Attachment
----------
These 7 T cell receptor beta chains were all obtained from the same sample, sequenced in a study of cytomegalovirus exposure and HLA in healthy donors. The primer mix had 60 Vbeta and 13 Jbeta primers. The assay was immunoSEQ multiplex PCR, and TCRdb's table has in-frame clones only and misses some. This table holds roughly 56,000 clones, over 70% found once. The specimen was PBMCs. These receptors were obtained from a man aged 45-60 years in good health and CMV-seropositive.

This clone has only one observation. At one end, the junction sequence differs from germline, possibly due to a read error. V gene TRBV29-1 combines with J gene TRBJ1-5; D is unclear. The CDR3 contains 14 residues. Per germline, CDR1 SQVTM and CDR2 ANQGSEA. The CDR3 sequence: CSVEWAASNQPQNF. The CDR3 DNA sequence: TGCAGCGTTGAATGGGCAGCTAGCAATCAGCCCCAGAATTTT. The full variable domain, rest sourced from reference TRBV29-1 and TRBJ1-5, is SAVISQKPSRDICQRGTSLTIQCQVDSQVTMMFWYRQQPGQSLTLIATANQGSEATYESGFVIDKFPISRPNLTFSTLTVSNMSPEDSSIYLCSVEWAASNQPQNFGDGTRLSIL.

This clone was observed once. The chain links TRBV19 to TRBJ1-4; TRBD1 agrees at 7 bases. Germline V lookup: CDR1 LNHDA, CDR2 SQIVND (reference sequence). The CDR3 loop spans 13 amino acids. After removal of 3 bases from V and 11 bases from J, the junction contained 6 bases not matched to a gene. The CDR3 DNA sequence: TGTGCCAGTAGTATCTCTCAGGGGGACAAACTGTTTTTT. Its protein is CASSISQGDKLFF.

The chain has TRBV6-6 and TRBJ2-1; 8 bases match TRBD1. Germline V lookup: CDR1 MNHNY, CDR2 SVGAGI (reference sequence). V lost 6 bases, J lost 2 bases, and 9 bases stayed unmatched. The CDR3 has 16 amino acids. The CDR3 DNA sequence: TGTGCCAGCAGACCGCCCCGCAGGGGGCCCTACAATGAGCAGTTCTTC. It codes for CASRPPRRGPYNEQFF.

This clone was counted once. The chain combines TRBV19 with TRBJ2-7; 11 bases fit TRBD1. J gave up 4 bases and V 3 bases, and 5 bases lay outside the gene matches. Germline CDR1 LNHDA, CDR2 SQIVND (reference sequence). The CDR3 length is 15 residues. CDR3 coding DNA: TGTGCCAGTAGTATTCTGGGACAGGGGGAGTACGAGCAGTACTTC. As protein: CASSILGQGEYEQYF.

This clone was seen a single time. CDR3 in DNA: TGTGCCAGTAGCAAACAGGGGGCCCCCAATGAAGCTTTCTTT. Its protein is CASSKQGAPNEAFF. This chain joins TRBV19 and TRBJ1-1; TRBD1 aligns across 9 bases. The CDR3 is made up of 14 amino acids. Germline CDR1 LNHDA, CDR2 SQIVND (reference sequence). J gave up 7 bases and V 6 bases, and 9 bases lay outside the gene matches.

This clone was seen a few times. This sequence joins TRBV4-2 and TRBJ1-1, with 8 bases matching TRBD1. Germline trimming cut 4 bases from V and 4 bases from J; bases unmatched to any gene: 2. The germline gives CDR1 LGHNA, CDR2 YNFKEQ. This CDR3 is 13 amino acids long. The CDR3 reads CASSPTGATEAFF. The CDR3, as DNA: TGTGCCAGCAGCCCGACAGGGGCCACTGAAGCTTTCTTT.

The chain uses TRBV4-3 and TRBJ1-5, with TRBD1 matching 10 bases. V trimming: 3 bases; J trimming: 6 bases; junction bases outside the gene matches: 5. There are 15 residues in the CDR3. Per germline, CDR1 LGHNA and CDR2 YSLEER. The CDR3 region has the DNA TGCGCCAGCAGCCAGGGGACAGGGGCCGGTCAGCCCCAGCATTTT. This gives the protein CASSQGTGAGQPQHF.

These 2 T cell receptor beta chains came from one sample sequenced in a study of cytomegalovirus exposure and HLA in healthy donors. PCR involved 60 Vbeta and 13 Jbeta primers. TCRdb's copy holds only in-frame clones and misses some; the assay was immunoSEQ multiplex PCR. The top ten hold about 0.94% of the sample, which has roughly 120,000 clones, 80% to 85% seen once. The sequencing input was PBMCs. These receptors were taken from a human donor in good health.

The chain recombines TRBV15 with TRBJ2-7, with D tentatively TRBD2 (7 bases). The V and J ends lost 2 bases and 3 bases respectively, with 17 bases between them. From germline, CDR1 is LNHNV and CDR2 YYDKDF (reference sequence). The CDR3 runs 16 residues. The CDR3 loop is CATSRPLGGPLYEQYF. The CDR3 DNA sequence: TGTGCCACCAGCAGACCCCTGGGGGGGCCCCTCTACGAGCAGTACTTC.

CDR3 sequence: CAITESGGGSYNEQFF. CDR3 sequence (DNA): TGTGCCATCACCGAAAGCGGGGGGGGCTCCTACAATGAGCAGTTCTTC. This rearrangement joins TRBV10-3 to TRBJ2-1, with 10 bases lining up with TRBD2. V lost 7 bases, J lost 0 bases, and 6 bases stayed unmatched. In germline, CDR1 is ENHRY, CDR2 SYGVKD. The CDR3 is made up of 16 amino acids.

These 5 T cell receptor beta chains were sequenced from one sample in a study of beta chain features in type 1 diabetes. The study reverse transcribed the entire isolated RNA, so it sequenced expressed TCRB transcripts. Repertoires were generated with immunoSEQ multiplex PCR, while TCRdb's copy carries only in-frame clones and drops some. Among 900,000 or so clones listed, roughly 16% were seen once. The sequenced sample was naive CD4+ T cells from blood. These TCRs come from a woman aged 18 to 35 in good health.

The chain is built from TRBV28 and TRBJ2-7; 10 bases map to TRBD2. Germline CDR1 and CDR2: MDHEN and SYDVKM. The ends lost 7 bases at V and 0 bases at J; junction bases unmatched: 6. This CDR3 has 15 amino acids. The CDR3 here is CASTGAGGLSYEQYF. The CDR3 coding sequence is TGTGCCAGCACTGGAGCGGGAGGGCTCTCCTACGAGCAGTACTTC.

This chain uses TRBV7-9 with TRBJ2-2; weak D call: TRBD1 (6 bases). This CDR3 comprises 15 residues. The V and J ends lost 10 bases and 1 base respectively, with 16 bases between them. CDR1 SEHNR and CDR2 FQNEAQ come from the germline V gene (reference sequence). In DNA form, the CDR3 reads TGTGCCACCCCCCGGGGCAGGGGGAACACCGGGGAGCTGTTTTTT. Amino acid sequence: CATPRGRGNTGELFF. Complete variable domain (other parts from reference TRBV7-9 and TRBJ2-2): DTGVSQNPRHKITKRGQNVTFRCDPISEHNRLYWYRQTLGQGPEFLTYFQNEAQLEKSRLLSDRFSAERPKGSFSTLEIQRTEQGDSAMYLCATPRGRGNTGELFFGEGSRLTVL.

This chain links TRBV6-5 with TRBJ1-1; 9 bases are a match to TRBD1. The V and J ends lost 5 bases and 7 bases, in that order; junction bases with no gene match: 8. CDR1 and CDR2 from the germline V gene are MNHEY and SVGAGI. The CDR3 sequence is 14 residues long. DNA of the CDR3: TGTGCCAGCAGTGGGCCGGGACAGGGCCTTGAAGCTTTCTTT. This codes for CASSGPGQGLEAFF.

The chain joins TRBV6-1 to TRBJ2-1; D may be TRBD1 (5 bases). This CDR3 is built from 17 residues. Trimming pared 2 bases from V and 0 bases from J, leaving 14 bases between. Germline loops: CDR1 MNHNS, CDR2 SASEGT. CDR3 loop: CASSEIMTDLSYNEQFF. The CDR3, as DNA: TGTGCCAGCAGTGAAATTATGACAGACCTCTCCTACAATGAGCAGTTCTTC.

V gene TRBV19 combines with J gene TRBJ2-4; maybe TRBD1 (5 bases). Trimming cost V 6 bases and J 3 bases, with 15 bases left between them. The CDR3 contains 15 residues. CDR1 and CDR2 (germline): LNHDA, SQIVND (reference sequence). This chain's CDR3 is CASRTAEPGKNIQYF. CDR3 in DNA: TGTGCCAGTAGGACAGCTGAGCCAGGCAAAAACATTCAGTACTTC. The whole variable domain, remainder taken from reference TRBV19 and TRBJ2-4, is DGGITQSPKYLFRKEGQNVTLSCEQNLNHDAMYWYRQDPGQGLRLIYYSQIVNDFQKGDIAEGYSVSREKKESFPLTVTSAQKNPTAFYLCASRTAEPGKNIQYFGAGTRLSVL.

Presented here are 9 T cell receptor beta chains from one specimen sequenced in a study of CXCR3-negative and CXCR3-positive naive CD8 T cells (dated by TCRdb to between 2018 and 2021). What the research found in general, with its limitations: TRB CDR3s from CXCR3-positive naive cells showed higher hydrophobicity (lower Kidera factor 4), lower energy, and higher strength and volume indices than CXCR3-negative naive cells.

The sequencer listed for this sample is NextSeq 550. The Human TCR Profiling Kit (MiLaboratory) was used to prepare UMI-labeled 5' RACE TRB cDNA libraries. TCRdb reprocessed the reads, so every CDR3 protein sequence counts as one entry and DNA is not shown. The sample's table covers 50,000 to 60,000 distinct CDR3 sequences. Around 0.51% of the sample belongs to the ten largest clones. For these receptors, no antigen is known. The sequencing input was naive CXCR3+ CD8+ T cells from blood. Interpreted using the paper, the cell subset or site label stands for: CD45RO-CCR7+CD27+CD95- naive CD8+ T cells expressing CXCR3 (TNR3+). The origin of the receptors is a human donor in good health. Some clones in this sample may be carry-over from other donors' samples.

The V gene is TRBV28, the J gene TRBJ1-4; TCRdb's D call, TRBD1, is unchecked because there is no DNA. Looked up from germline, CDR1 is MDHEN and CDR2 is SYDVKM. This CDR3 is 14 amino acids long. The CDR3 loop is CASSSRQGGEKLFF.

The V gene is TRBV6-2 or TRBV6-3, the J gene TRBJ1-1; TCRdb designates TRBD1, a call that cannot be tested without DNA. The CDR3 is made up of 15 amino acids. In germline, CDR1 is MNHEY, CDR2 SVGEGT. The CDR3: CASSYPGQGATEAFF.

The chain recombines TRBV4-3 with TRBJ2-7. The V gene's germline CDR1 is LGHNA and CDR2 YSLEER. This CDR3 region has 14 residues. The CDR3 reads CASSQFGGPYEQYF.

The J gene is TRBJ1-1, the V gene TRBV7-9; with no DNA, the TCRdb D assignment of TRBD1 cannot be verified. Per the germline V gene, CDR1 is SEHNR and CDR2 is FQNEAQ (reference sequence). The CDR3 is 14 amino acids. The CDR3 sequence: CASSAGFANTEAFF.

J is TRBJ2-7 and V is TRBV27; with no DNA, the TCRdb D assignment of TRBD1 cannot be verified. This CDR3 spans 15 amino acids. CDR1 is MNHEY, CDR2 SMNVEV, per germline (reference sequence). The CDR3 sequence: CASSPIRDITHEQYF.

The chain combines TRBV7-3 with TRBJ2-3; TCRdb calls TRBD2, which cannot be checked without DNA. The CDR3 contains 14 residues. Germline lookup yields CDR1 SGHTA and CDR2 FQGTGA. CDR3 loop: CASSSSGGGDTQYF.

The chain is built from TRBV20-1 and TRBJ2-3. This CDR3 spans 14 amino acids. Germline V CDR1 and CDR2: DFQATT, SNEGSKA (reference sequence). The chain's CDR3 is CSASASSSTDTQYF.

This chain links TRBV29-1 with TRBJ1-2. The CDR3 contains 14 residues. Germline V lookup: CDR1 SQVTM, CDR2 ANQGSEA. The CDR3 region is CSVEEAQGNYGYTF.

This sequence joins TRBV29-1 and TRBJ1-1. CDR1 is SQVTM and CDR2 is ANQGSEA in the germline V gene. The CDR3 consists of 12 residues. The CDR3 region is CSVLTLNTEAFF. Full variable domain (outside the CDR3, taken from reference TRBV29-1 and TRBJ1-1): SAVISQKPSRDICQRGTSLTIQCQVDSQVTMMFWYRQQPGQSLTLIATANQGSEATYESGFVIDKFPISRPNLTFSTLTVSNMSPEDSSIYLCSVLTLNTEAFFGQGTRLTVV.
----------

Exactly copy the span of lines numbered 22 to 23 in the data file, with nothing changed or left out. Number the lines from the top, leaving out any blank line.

The chain recombines TRBV4-3 with TRBJ2-7. The V gene's germline CDR1 is LGHNA and CDR2 YSLEER. This CDR3 region has 14 residues. The CDR3 reads CASSQFGGPYEQYF.

The J gene is TRBJ1-1, the V gene TRBV7-9; with no DNA, the TCRdb D assignment of TRBD1 cannot be verified. Per the germline V gene, CDR1 is SEHNR and CDR2 is FQNEAQ (reference sequence). The CDR3 is 14 amino acids. The CDR3 sequence: CASSAGFANTEAFF.